Great Old One
Sanderson's Cosmology is pretty easy to understand. There's the Physical Realm, the Mental Realm, and the Spiritual Realm.
No, it's only "easy" to understand now if you read about it on coppermind, because it's:
- Certainly not that explicitly that simple from reading the books, so actually from the perspective of the readers of the players.
- Certainly not simple like that because the actual instances of these realms depend on the world you are in.
It has 16 gods, all of them have at least one magic system, and things change over time.
Not really, actuall. There are 16 shards, but not necessarily as many gods, and yes, things change. Coincidentally, how many spokes in the wheel ?
The base world building of the Cosmere's cosmology is really simple. You can explain these concepts to practically anyone and have them understand it in a single conversation.
Exactly like you can explain the prime, inner and outer planes. It will still not give you anything like the complexity that you find in the books, especially from the perspective of the readers / players.
The characters and magic inside the setting? Not so much. That's what makes the Cosmere complicated, not the actual "planes of existence" present in it.
Because you are not looking at what a "plane" is, you are just looking at principles, which are exactly as complicated as the principles of the great wheel.
That is how to create a cosmology. Have it be as simple as you can possibly make it with what you're trying to have as the base assumptions of the setting so that it's easy for people to understand, but complicate things with how the magic works, the gods and characters in the setting, and the different planets/worlds of the main physical realm.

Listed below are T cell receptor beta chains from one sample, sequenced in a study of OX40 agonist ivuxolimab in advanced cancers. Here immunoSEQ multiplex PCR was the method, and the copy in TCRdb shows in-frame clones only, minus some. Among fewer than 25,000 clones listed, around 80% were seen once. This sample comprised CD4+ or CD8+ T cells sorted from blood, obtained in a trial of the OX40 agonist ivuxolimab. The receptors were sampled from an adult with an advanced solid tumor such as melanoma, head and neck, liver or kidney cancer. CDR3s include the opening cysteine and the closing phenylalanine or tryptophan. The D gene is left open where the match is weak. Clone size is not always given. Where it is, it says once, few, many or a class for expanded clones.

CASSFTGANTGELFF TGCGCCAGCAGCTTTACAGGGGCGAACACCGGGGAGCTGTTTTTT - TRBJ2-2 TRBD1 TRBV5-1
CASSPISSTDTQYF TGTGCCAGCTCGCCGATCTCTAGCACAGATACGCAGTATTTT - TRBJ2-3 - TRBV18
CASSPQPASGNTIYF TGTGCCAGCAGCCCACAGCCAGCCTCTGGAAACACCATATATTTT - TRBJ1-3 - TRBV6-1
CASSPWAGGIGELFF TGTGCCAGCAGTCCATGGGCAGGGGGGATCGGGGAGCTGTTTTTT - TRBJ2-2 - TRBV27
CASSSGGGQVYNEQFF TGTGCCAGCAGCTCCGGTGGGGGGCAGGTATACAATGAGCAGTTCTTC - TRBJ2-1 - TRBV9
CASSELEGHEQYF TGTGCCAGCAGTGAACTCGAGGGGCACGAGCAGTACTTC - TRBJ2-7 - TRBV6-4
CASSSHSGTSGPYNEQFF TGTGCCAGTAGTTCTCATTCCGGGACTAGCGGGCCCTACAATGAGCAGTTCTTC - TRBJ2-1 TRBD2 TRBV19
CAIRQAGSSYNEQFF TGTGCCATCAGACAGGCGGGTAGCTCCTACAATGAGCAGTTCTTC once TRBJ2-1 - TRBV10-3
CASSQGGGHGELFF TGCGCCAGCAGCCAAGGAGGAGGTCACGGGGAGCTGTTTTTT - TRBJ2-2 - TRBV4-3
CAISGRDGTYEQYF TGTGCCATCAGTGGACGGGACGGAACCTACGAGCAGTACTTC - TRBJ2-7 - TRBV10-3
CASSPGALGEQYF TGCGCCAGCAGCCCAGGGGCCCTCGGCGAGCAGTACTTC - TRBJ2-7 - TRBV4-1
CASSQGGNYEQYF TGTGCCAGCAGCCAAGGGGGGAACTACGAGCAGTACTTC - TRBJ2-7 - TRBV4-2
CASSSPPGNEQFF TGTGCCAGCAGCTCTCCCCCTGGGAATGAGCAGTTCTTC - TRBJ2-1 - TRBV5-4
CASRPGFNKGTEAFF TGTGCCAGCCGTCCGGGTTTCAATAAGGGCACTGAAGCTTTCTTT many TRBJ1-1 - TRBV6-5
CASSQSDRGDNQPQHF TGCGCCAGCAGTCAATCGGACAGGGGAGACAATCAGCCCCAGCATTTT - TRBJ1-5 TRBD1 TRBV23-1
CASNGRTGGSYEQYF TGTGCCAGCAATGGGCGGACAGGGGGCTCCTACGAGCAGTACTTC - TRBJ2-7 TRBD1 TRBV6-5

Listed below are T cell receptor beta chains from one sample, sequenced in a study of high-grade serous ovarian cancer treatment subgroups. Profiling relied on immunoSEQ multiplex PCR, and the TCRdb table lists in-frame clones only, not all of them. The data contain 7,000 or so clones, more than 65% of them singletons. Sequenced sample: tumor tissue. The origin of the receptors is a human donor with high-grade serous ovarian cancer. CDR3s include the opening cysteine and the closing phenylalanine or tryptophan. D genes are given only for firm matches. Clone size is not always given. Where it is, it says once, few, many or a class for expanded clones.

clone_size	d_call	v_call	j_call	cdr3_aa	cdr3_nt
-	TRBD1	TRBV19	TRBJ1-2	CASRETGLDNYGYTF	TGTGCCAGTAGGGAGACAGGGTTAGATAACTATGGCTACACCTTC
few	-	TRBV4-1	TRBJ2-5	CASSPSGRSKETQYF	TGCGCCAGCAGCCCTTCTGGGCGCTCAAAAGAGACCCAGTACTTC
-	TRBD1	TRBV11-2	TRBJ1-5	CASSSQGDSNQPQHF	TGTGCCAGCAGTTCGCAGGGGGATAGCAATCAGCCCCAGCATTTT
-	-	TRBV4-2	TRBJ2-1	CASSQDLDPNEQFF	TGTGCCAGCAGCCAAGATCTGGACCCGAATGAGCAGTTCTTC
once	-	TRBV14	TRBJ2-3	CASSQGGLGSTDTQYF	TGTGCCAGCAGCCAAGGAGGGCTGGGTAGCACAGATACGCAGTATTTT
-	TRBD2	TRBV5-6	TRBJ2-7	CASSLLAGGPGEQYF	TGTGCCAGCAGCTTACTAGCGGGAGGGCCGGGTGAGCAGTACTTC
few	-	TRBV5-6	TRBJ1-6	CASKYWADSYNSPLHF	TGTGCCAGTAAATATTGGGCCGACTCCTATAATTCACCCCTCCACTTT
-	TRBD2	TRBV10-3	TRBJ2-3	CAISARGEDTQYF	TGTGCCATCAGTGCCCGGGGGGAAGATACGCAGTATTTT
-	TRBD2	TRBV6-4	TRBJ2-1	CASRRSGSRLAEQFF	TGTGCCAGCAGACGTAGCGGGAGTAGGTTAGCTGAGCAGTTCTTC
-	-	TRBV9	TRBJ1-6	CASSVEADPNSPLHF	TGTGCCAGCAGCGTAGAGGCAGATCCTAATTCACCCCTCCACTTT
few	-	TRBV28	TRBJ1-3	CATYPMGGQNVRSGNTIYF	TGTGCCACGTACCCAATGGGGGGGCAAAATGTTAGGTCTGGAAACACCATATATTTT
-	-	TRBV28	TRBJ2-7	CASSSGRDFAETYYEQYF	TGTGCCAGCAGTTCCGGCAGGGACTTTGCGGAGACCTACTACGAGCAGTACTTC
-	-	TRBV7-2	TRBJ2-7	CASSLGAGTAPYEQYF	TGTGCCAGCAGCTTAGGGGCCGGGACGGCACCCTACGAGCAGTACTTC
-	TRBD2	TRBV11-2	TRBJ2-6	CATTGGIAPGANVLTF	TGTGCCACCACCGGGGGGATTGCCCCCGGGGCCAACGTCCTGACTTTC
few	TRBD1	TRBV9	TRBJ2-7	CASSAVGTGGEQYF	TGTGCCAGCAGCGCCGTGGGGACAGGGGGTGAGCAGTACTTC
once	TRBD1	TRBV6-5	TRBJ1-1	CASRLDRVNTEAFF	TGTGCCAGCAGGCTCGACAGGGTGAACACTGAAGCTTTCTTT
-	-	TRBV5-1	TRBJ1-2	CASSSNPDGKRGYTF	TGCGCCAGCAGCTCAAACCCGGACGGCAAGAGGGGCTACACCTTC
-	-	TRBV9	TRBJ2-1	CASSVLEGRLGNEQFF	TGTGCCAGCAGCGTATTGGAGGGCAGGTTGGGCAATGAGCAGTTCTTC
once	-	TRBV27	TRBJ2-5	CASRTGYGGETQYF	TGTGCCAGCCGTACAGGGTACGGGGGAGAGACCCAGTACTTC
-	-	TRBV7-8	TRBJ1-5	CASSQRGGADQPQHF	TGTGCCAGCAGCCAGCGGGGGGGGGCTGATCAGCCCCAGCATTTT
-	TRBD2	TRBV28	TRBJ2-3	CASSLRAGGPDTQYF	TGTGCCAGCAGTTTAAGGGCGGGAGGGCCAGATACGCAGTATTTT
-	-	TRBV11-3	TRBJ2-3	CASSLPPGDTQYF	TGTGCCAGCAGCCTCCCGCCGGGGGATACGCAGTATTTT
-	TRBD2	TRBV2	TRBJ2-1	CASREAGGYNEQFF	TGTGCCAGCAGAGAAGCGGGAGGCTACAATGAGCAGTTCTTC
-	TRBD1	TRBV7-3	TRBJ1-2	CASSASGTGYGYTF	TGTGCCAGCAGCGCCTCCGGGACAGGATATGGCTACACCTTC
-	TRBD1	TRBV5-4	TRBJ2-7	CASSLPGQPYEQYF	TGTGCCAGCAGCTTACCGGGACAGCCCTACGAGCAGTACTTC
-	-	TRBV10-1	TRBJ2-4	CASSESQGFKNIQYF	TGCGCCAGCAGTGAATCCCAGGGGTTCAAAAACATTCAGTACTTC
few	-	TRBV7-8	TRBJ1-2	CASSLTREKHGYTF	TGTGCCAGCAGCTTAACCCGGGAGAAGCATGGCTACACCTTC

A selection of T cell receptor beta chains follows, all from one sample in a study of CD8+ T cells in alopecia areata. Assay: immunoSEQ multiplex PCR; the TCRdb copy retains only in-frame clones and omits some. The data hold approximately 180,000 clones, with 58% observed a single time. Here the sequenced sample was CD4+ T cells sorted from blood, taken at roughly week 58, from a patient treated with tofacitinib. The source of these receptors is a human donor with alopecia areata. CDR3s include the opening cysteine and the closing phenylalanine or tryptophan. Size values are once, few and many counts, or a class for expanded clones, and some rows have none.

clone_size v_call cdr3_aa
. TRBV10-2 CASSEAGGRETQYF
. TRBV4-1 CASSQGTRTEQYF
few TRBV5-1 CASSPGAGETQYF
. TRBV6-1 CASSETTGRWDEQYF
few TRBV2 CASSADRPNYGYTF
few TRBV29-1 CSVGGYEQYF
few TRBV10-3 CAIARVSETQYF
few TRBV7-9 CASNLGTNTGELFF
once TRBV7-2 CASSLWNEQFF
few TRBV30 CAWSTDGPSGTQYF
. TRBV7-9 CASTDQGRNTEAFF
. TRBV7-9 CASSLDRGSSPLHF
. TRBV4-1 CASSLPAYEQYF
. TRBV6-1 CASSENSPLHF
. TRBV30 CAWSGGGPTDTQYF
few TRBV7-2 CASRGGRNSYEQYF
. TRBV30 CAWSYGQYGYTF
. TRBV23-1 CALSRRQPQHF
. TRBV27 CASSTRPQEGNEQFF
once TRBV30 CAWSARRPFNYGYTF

The 5e Great Wheel is kind of the opposite of the Cosmere in this aspect. There are 25+ different planes of existence (I don't know if you count the Far Realm, Positive and Negative Energy Planes, and the Elemental Chaos). There's also probably a dozen deities that lives on every single plane of existence in this complicated cosmology. The Cosmere has a just a few planes of existence, the 5e Great Wheel has literal dozens. The Cosmere has dozens of inhabitable planets on its "Material Plane," like how Spelljammer has a ton of different settings on the Material Plane. The Cosmere has over a dozen deities and a pretty complicated timeline to keep track of. The 5e Great Wheel has hundreds of deities to keep track of (not even counting the various archfiends, archfey, archomentals, dark powers/lords from the Shadowfell, and celestial paragons that are out there) and a very complicated timeline to keep track of, too (probably more complicated than the Cosmere's).
Is the Cosmere complex? Definitely. Is it because of its Cosmology? No. Is it because of the deities, timeline, and characters in the setting? Yes.
Is the Great Wheel complex? Absolutely. Is it because of its Cosmology? Yes, as well as a lot of other aspects of the setting.
And then, complexity is a good thing, because it creates possibilities, just as Sanderson is doing by combining his 3 principles with the 16 shards and the multiple worlds. Just as the Great Wheel is doing, by looking at the possibilities of 2 directions of alignment, 3 types of planes (Prime, Inner, Outer), and a list of pantheon that can vary from 1 to a few. The principles stay simple, the implementation of combining these principles is what creates the beauty of the setting.